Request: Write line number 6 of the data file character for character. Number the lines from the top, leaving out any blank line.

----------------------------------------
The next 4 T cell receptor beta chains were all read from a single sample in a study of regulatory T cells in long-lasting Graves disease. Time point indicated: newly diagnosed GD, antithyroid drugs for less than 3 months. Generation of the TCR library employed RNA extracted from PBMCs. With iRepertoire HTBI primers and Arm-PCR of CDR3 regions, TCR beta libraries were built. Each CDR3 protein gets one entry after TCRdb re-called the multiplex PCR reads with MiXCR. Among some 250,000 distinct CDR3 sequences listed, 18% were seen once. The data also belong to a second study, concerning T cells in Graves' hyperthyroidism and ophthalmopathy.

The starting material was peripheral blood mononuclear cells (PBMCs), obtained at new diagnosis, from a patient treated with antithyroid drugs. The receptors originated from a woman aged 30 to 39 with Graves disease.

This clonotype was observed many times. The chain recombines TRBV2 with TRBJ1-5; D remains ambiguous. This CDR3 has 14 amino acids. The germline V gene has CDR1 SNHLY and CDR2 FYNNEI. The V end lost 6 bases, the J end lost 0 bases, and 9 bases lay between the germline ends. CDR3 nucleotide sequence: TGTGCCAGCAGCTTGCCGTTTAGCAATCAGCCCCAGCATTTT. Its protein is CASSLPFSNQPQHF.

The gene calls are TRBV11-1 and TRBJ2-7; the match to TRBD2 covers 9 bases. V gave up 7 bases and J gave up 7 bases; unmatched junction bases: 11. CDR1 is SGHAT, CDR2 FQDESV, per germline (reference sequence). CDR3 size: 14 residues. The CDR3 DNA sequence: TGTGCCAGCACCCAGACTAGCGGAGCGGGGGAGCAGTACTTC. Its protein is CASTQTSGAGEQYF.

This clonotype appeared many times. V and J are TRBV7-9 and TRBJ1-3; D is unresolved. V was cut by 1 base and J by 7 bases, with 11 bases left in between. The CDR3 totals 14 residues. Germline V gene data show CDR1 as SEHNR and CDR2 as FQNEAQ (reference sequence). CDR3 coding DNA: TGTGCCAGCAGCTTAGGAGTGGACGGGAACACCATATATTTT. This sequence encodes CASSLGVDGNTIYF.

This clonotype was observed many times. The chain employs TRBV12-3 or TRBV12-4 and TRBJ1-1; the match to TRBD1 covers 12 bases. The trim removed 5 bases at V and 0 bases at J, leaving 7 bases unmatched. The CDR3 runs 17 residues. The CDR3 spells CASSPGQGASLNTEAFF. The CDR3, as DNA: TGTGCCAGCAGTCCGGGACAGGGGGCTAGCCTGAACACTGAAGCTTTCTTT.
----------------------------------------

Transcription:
This clonotype was observed many times. The chain employs TRBV12-3 or TRBV12-4 and TRBJ1-1; the match to TRBD1 covers 12 bases. The trim removed 5 bases at V and 0 bases at J, leaving 7 bases unmatched. The CDR3 runs 17 residues. The CDR3 spells CASSPGQGASLNTEAFF. The CDR3, as DNA: TGTGCCAGCAGTCCGGGACAGGGGGCTAGCCTGAACACTGAAGCTTTCTTT.